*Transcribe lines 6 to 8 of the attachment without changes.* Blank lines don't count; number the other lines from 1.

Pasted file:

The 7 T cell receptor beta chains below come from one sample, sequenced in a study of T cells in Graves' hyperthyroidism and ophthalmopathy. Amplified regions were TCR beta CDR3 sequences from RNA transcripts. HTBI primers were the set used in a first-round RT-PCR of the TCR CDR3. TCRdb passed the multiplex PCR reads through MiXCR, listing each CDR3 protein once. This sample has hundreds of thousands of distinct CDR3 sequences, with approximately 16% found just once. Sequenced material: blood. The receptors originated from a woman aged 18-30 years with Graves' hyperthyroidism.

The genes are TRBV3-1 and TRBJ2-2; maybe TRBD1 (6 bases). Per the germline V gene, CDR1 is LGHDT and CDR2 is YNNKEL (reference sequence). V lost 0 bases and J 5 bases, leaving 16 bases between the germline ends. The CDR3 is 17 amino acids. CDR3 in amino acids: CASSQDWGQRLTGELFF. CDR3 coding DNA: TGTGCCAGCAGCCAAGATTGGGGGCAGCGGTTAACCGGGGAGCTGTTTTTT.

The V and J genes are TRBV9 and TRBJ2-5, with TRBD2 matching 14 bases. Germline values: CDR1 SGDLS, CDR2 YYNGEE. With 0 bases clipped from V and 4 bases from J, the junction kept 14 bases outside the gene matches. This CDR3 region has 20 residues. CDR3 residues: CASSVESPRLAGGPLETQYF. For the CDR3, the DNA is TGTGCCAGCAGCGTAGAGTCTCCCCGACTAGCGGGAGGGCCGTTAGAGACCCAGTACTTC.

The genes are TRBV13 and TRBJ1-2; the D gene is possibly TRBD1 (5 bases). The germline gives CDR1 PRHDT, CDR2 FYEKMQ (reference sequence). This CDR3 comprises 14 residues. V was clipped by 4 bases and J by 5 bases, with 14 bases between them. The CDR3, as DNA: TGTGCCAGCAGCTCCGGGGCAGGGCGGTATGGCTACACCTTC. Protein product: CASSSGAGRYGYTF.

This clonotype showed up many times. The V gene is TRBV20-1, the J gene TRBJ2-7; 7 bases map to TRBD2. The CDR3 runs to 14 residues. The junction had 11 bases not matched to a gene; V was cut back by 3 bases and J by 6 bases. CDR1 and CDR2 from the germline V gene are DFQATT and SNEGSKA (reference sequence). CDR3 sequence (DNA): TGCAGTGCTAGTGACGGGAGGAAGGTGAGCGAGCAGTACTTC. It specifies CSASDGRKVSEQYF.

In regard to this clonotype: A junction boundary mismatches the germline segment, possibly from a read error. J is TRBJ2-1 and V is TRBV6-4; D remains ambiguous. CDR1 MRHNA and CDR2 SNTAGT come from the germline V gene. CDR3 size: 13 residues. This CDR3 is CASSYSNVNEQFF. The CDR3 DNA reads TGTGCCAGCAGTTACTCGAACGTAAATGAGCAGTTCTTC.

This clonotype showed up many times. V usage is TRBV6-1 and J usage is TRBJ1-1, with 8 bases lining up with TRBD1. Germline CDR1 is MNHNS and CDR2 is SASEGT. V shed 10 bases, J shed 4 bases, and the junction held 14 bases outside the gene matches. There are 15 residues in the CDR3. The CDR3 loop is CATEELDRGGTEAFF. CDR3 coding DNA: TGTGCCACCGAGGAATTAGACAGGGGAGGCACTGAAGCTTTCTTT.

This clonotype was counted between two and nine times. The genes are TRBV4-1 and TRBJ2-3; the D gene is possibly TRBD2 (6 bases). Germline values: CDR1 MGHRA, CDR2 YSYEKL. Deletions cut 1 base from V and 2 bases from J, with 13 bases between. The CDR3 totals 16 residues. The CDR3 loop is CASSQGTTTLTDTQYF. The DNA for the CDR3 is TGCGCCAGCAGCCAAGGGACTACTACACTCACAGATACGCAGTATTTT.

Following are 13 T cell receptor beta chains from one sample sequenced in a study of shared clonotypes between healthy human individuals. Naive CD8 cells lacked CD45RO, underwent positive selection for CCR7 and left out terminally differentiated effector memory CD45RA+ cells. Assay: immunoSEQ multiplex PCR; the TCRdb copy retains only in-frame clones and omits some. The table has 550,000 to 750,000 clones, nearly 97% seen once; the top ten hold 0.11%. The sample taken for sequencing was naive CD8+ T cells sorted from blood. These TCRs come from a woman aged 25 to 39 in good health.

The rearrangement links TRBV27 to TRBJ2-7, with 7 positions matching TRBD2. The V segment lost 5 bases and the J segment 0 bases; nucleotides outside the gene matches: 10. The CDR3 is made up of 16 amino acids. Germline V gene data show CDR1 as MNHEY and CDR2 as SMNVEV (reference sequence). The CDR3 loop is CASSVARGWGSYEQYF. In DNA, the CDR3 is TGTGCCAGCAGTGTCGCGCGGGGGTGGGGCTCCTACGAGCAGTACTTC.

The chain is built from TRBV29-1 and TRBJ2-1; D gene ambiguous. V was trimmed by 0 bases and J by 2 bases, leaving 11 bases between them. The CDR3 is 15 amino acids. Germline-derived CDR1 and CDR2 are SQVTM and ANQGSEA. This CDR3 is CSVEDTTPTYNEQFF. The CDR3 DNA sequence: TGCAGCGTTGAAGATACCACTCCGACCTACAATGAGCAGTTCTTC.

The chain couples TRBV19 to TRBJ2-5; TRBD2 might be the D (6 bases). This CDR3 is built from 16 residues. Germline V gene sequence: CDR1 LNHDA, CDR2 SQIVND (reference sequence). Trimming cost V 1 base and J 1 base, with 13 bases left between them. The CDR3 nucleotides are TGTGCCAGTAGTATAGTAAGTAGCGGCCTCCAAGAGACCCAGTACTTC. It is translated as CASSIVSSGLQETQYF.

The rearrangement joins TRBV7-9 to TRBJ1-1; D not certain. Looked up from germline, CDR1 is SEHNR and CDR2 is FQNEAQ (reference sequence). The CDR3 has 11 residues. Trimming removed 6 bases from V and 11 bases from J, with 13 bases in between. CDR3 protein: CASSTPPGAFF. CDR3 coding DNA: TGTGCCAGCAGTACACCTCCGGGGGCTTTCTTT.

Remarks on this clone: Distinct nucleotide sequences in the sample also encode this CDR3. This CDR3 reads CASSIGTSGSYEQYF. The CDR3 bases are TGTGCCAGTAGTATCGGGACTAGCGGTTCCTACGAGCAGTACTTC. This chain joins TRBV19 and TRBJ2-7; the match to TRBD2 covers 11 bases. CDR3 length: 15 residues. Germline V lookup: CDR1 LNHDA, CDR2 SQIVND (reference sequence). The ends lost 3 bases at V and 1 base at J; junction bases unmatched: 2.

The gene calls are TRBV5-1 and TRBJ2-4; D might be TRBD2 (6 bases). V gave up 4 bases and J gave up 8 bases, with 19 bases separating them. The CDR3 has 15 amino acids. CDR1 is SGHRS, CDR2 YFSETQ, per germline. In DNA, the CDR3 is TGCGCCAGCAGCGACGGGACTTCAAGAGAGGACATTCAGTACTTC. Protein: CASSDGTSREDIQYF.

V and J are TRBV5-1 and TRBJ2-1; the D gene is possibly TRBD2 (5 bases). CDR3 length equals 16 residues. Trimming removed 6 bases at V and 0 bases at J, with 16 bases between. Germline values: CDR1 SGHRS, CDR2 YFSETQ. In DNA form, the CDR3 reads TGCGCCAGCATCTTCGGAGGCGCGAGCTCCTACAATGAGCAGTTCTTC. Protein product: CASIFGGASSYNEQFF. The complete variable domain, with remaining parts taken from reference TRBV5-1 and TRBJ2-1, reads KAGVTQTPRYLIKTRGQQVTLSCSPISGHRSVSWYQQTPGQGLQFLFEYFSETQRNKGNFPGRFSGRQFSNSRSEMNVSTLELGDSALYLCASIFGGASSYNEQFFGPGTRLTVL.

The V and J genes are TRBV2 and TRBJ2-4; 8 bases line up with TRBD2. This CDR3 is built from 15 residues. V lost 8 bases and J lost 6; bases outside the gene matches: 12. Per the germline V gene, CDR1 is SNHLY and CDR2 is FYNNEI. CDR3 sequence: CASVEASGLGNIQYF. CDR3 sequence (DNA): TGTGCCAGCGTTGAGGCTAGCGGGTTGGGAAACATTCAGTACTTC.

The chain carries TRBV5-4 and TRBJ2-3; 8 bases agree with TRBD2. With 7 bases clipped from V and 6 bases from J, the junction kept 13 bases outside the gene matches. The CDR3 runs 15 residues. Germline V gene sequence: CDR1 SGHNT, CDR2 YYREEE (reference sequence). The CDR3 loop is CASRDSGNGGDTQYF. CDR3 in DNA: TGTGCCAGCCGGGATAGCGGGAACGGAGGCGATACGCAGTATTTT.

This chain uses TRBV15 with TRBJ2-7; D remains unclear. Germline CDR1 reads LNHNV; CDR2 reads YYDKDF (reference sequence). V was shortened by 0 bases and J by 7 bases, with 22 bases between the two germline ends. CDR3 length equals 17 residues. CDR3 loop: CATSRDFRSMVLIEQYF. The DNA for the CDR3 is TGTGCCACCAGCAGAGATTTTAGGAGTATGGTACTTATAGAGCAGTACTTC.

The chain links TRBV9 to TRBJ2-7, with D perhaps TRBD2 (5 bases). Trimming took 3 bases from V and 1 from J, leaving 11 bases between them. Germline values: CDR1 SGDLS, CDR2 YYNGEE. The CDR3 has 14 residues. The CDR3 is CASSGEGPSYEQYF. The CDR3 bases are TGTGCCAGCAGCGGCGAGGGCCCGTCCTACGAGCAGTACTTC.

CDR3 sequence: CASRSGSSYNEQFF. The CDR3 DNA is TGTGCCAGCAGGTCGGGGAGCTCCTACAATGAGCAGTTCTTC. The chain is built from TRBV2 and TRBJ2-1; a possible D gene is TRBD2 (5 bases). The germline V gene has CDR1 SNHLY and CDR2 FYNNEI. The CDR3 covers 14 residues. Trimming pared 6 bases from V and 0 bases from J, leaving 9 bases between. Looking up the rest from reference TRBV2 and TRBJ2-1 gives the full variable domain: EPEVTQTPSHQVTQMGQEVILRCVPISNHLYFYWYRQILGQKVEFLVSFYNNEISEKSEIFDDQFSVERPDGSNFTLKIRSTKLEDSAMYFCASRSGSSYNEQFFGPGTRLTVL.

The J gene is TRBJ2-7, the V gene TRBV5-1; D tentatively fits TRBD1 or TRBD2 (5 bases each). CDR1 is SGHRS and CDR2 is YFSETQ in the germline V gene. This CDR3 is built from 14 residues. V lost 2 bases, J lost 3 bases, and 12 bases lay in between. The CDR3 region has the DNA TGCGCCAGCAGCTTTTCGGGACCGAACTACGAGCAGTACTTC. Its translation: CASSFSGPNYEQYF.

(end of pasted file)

In regard to this clonotype: A junction boundary mismatches the germline segment, possibly from a read error. J is TRBJ2-1 and V is TRBV6-4; D remains ambiguous. CDR1 MRHNA and CDR2 SNTAGT come from the germline V gene. CDR3 size: 13 residues. This CDR3 is CASSYSNVNEQFF. The CDR3 DNA reads TGTGCCAGCAGTTACTCGAACGTAAATGAGCAGTTCTTC.

This clonotype showed up many times. V usage is TRBV6-1 and J usage is TRBJ1-1, with 8 bases lining up with TRBD1. Germline CDR1 is MNHNS and CDR2 is SASEGT. V shed 10 bases, J shed 4 bases, and the junction held 14 bases outside the gene matches. There are 15 residues in the CDR3. The CDR3 loop is CATEELDRGGTEAFF. CDR3 coding DNA: TGTGCCACCGAGGAATTAGACAGGGGAGGCACTGAAGCTTTCTTT.

This clonotype was counted between two and nine times. The genes are TRBV4-1 and TRBJ2-3; the D gene is possibly TRBD2 (6 bases). Germline values: CDR1 MGHRA, CDR2 YSYEKL. Deletions cut 1 base from V and 2 bases from J, with 13 bases between. The CDR3 totals 16 residues. The CDR3 loop is CASSQGTTTLTDTQYF. The DNA for the CDR3 is TGCGCCAGCAGCCAAGGGACTACTACACTCACAGATACGCAGTATTTT.